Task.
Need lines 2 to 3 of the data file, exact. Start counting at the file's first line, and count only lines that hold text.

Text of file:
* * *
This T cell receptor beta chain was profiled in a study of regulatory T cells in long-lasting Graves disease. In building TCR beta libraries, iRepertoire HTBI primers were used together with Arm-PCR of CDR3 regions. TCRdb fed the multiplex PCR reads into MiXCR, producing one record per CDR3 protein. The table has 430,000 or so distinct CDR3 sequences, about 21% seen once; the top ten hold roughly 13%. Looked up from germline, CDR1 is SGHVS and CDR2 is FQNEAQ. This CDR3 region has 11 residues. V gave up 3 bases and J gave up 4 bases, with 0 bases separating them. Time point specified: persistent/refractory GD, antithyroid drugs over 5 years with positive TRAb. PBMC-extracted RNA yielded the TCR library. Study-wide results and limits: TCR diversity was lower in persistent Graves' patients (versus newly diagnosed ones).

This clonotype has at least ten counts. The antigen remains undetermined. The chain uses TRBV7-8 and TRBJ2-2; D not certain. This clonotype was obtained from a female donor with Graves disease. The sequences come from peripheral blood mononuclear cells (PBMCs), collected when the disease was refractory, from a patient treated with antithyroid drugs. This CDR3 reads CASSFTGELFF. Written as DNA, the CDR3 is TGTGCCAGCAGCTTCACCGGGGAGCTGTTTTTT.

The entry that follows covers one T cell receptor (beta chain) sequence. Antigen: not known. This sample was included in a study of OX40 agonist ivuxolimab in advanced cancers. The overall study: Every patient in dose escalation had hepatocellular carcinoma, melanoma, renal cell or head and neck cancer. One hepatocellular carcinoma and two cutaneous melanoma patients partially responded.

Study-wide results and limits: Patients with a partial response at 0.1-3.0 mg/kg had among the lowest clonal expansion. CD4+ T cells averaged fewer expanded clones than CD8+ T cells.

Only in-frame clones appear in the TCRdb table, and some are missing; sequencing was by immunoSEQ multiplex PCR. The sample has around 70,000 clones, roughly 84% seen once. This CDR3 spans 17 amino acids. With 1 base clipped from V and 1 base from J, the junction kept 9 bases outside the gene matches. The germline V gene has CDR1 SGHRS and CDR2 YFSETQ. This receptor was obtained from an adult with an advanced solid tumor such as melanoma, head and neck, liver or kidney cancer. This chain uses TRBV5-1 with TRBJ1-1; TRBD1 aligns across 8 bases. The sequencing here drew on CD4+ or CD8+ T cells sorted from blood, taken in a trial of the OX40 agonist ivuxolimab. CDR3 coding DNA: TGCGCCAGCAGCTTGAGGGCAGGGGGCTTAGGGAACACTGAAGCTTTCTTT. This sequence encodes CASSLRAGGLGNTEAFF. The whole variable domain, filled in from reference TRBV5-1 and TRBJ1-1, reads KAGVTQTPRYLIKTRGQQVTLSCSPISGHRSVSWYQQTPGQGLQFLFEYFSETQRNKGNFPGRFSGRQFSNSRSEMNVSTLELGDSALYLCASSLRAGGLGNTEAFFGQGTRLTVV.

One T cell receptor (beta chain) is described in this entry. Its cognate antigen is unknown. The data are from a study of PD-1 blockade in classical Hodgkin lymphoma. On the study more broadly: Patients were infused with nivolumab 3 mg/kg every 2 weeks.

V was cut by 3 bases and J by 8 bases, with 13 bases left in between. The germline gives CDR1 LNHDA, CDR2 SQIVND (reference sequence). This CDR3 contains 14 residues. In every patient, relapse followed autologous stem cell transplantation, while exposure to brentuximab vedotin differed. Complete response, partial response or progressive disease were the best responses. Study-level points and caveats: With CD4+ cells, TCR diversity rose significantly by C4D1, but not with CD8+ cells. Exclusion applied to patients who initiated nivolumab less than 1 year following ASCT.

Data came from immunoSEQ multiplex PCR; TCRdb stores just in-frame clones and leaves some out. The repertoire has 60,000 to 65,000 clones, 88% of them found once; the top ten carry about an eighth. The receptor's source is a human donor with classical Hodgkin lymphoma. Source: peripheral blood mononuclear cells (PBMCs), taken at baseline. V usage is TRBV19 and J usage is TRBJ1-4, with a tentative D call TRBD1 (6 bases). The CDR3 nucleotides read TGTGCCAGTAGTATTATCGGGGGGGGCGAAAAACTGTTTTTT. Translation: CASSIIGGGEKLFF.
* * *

This clonotype has at least ten counts. The antigen remains undetermined. The chain uses TRBV7-8 and TRBJ2-2; D not certain. This clonotype was obtained from a female donor with Graves disease. The sequences come from peripheral blood mononuclear cells (PBMCs), collected when the disease was refractory, from a patient treated with antithyroid drugs. This CDR3 reads CASSFTGELFF. Written as DNA, the CDR3 is TGTGCCAGCAGCTTCACCGGGGAGCTGTTTTTT.

The entry that follows covers one T cell receptor (beta chain) sequence. Antigen: not known. This sample was included in a study of OX40 agonist ivuxolimab in advanced cancers. The overall study: Every patient in dose escalation had hepatocellular carcinoma, melanoma, renal cell or head and neck cancer. One hepatocellular carcinoma and two cutaneous melanoma patients partially responded.